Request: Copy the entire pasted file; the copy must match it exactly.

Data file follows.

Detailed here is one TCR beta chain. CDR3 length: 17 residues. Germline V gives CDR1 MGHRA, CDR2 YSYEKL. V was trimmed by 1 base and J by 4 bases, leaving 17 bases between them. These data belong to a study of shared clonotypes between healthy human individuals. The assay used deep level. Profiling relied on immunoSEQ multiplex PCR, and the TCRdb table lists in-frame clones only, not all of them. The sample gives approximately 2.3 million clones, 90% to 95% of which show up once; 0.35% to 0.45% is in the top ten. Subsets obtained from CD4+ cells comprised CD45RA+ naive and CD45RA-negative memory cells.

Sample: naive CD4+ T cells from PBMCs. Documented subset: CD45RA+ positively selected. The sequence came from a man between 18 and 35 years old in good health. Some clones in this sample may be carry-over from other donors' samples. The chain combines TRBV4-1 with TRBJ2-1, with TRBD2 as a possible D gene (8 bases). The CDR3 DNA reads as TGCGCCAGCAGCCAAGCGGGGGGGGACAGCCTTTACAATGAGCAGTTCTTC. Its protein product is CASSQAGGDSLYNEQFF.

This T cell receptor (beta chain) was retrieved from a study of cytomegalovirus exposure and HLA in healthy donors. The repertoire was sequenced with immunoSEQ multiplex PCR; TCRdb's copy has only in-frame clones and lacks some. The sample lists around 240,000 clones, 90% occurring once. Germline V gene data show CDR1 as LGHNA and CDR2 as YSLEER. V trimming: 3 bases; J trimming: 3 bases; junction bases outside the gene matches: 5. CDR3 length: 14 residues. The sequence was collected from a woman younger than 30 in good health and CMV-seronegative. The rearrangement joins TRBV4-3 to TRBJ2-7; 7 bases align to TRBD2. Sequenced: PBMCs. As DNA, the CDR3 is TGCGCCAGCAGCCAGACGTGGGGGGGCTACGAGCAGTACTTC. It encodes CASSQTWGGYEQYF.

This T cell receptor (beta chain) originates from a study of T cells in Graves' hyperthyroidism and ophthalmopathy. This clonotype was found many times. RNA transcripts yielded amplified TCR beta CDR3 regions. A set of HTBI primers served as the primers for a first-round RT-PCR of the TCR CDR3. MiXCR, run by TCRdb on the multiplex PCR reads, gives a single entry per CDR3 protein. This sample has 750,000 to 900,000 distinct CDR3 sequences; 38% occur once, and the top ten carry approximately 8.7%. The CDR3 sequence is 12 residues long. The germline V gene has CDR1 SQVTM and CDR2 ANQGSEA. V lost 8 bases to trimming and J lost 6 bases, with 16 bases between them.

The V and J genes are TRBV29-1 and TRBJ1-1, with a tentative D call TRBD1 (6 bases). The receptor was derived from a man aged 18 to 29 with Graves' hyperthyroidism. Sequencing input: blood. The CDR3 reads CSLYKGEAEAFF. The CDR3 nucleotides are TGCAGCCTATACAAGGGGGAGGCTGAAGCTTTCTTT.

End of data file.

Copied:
Detailed here is one TCR beta chain. CDR3 length: 17 residues. Germline V gives CDR1 MGHRA, CDR2 YSYEKL. V was trimmed by 1 base and J by 4 bases, leaving 17 bases between them. These data belong to a study of shared clonotypes between healthy human individuals. The assay used deep level. Profiling relied on immunoSEQ multiplex PCR, and the TCRdb table lists in-frame clones only, not all of them. The sample gives approximately 2.3 million clones, 90% to 95% of which show up once; 0.35% to 0.45% is in the top ten. Subsets obtained from CD4+ cells comprised CD45RA+ naive and CD45RA-negative memory cells.

Sample: naive CD4+ T cells from PBMCs. Documented subset: CD45RA+ positively selected. The sequence came from a man between 18 and 35 years old in good health. Some clones in this sample may be carry-over from other donors' samples. The chain combines TRBV4-1 with TRBJ2-1, with TRBD2 as a possible D gene (8 bases). The CDR3 DNA reads as TGCGCCAGCAGCCAAGCGGGGGGGGACAGCCTTTACAATGAGCAGTTCTTC. Its protein product is CASSQAGGDSLYNEQFF.

This T cell receptor (beta chain) was retrieved from a study of cytomegalovirus exposure and HLA in healthy donors. The repertoire was sequenced with immunoSEQ multiplex PCR; TCRdb's copy has only in-frame clones and lacks some. The sample lists around 240,000 clones, 90% occurring once. Germline V gene data show CDR1 as LGHNA and CDR2 as YSLEER. V trimming: 3 bases; J trimming: 3 bases; junction bases outside the gene matches: 5. CDR3 length: 14 residues. The sequence was collected from a woman younger than 30 in good health and CMV-seronegative. The rearrangement joins TRBV4-3 to TRBJ2-7; 7 bases align to TRBD2. Sequenced: PBMCs. As DNA, the CDR3 is TGCGCCAGCAGCCAGACGTGGGGGGGCTACGAGCAGTACTTC. It encodes CASSQTWGGYEQYF.

This T cell receptor (beta chain) originates from a study of T cells in Graves' hyperthyroidism and ophthalmopathy. This clonotype was found many times. RNA transcripts yielded amplified TCR beta CDR3 regions. A set of HTBI primers served as the primers for a first-round RT-PCR of the TCR CDR3. MiXCR, run by TCRdb on the multiplex PCR reads, gives a single entry per CDR3 protein. This sample has 750,000 to 900,000 distinct CDR3 sequences; 38% occur once, and the top ten carry approximately 8.7%. The CDR3 sequence is 12 residues long. The germline V gene has CDR1 SQVTM and CDR2 ANQGSEA. V lost 8 bases to trimming and J lost 6 bases, with 16 bases between them.

The V and J genes are TRBV29-1 and TRBJ1-1, with a tentative D call TRBD1 (6 bases). The receptor was derived from a man aged 18 to 29 with Graves' hyperthyroidism. Sequencing input: blood. The CDR3 reads CSLYKGEAEAFF. The CDR3 nucleotides are TGCAGCCTATACAAGGGGGAGGCTGAAGCTTTCTTT.